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STRINGS(1)		     GNU Development Tools		    STRINGS(1)

NAME
       strings - print the strings of printable	characters in files.

SYNOPSIS
       strings [-afov] [-min-len]
	       [-n min-len] [--bytes=min-len]
	       [-t radix] [--radix=radix]
	       [-e encoding] [--encoding=encoding]
	       [-] [--all] [--print-file-name]
	       [-T bfdname] [--target=bfdname]
	       [--help]	[--version] file...

DESCRIPTION
       For each	file given, GNU	strings	prints the printable character
       sequences that are at least 4 characters	long (or the number given with
       the options below) and are followed by an unprintable character.	 By
       default,	it only	prints the strings from	the initialized	and loaded
       sections	of object files; for other types of files, it prints the
       strings from the	whole file.

       strings is mainly useful	for determining	the contents of	non-text
       files.

OPTIONS
       -a
       --all
       -   Do not scan only the	initialized and	loaded sections	of object
	   files; scan the whole files.

       -f
       --print-file-name
	   Print the name of the file before each string.

       --help
	   Print a summary of the program usage	on the standard	output and
	   exit.

       -min-len
       -n min-len
       --bytes=min-len
	   Print sequences of characters that are at least min-len characters
	   long, instead of the	default	4.

       -o  Like	-t o.  Some other versions of strings have -o act like -t d
	   instead.  Since we can not be compatible with both ways, we simply
	   chose one.

       -t radix
       --radix=radix
	   Print the offset within the file before each	string.	 The single
	   character argument specifies	the radix of the offset---o for	octal,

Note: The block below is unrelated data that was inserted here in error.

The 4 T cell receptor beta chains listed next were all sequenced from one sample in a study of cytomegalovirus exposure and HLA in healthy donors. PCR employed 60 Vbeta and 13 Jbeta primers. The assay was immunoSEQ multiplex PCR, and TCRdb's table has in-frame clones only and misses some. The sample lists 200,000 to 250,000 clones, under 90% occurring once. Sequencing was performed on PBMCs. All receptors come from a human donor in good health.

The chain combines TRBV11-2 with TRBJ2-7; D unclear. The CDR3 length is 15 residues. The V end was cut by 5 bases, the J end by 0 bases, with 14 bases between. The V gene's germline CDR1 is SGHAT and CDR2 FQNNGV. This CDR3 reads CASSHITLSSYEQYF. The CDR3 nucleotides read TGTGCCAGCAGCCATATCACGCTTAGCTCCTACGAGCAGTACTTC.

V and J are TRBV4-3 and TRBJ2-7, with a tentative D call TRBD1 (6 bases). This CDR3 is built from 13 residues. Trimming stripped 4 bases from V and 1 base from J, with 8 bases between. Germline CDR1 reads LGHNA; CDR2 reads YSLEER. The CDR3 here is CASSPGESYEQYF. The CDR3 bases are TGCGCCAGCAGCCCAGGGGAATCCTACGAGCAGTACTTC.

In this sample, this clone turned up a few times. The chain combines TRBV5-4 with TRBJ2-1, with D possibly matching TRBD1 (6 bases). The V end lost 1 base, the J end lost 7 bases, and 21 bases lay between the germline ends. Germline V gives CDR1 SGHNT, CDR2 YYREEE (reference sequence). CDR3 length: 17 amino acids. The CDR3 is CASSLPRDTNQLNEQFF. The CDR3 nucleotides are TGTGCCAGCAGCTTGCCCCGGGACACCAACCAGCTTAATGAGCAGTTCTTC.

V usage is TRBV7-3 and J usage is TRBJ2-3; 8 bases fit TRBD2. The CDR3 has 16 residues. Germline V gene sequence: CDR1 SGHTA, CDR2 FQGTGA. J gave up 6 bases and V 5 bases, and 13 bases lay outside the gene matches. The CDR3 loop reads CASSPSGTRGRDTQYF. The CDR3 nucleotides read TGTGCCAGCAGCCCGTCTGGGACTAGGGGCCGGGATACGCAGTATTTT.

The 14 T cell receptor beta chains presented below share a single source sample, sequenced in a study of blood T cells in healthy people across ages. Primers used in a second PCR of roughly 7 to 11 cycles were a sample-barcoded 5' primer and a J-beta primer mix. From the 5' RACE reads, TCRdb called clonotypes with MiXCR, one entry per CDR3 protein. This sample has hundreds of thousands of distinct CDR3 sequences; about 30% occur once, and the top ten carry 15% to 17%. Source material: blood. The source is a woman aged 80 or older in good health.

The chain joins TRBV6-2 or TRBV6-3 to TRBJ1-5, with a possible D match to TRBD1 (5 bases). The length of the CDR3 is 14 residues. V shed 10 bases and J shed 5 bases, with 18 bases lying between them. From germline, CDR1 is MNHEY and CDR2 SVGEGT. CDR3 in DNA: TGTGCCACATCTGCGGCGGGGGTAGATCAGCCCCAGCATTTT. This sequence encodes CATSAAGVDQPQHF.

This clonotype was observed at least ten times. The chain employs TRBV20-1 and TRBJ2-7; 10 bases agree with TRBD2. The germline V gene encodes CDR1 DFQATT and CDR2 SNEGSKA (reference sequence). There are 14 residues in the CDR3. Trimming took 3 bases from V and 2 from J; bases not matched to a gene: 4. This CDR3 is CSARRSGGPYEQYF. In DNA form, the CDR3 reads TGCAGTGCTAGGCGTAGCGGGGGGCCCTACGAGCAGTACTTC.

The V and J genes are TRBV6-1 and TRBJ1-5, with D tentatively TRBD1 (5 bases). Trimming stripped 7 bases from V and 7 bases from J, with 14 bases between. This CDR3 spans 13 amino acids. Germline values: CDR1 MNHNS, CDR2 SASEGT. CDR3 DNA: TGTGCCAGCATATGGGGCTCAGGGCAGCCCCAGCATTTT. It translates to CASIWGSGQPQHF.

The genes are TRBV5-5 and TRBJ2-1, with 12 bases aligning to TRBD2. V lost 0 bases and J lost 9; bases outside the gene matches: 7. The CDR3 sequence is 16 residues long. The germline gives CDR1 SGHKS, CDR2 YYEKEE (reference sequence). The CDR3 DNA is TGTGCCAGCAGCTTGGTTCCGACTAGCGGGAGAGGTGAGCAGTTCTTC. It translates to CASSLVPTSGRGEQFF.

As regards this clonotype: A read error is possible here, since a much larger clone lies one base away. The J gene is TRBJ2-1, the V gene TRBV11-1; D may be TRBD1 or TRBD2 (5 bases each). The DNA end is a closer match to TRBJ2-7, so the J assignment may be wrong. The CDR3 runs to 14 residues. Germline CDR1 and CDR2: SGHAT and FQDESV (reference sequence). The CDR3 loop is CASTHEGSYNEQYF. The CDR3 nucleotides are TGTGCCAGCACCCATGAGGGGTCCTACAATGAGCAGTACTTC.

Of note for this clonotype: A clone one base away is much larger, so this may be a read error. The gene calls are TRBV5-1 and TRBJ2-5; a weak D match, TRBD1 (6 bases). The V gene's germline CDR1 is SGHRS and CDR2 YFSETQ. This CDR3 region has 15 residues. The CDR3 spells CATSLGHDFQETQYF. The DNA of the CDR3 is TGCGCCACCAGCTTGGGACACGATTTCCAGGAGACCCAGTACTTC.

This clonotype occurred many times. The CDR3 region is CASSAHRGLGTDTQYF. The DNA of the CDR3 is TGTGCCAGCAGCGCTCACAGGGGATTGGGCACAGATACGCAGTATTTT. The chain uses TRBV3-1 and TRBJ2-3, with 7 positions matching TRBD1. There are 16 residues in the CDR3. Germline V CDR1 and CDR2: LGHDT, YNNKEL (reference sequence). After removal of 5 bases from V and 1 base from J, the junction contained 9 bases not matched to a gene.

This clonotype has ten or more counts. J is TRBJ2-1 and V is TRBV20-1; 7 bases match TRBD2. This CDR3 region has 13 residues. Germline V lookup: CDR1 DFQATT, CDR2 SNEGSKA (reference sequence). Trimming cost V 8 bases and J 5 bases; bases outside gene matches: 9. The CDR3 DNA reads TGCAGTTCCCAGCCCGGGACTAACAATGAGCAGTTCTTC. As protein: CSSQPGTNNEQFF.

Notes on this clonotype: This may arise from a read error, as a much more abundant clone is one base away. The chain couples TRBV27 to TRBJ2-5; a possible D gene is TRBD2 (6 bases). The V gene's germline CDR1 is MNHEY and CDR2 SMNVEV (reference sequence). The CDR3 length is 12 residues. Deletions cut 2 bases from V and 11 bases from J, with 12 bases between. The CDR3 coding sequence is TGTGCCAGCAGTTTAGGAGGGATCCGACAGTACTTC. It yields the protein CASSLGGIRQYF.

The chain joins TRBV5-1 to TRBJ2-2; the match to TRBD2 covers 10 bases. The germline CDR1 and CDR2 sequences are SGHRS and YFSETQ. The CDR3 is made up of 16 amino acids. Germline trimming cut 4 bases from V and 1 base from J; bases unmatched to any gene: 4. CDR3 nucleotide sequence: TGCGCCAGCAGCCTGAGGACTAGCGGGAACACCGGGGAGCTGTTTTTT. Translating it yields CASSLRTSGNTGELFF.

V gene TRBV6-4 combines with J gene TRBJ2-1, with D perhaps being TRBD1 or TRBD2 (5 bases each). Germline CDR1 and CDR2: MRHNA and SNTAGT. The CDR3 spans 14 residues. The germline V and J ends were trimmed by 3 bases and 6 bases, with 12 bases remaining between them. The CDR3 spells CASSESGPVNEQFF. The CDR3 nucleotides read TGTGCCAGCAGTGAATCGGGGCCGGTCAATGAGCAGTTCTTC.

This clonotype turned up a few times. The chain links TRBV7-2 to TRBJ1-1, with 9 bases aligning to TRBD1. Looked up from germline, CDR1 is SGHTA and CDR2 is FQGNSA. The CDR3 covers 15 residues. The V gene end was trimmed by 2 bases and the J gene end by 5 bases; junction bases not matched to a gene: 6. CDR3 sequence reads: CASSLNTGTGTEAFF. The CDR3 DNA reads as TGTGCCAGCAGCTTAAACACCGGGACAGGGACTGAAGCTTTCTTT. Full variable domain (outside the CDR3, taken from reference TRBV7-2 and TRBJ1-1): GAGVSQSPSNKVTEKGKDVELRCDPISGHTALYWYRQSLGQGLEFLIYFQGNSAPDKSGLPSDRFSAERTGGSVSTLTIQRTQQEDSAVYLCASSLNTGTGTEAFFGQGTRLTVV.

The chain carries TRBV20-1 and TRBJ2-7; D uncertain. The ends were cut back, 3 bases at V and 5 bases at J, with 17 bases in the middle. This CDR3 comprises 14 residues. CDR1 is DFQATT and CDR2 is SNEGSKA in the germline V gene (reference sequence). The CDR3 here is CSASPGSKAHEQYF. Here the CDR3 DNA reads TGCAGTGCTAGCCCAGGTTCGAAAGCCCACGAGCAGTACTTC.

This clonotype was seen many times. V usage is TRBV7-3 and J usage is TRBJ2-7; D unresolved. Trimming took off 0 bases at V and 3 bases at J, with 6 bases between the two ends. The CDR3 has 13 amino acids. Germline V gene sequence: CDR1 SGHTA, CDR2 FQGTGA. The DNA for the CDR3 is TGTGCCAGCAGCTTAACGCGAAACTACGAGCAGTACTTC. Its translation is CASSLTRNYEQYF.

x for hexadecimal, or d for decimal.

       -e encoding
       --encoding=encoding
	   Select the character	encoding of the	strings	that are to be found.
	   Possible values for encoding	are: s = single-7-bit-byte characters
	   (ASCII, ISO 8859, etc., default), S = single-8-bit-byte characters,
	   b = 16-bit bigendian, l = 16-bit littleendian, B = 32-bit
	   bigendian, L	= 32-bit littleendian. Useful for finding wide
	   character strings.

       -T bfdname
       --target=bfdname
	   Specify an object code format other than your system's default
	   format.

       -v
       --version
	   Print the program version number on the standard output and exit.

       @file
	   Read	command-line options from file.	 The options read are inserted
	   in place of the original @file option.  If file does	not exist, or
	   cannot be read, then	the option will	be treated literally, and not
	   removed.

	   Options in file are separated by whitespace.	 A whitespace
	   character may be included in	an option by surrounding the entire
	   option in either single or double quotes.  Any character (including
	   a backslash)	may be included	by prefixing the character to be
	   included with a backslash.  The file	may itself contain additional
	   @file options; any such options will	be processed recursively.

SEE ALSO
       ar(1), nm(1), objdump(1), ranlib(1), readelf(1) and the Info entries
       for binutils.

COPYRIGHT
       Copyright (c) 1991, 1992, 1993, 1994, 1995, 1996, 1997, 1998, 1999,
       2000, 2001, 2002, 2003, 2004, 2005, 2006, 2007 Free Software
       Foundation, Inc.

       Permission is granted to	copy, distribute and/or	modify this document
       under the terms of the GNU Free Documentation License, Version 1.1 or
       any later version published by the Free Software	Foundation; with no
       Invariant Sections, with	no Front-Cover Texts, and with no Back-Cover
       Texts.  A copy of the license is	included in the	section	entitled "GNU
       Free Documentation License".

binutils-2.17.50		  2010-10-30			    STRINGS(1)

NAME | SYNOPSIS | DESCRIPTION | OPTIONS | SEE ALSO | COPYRIGHT

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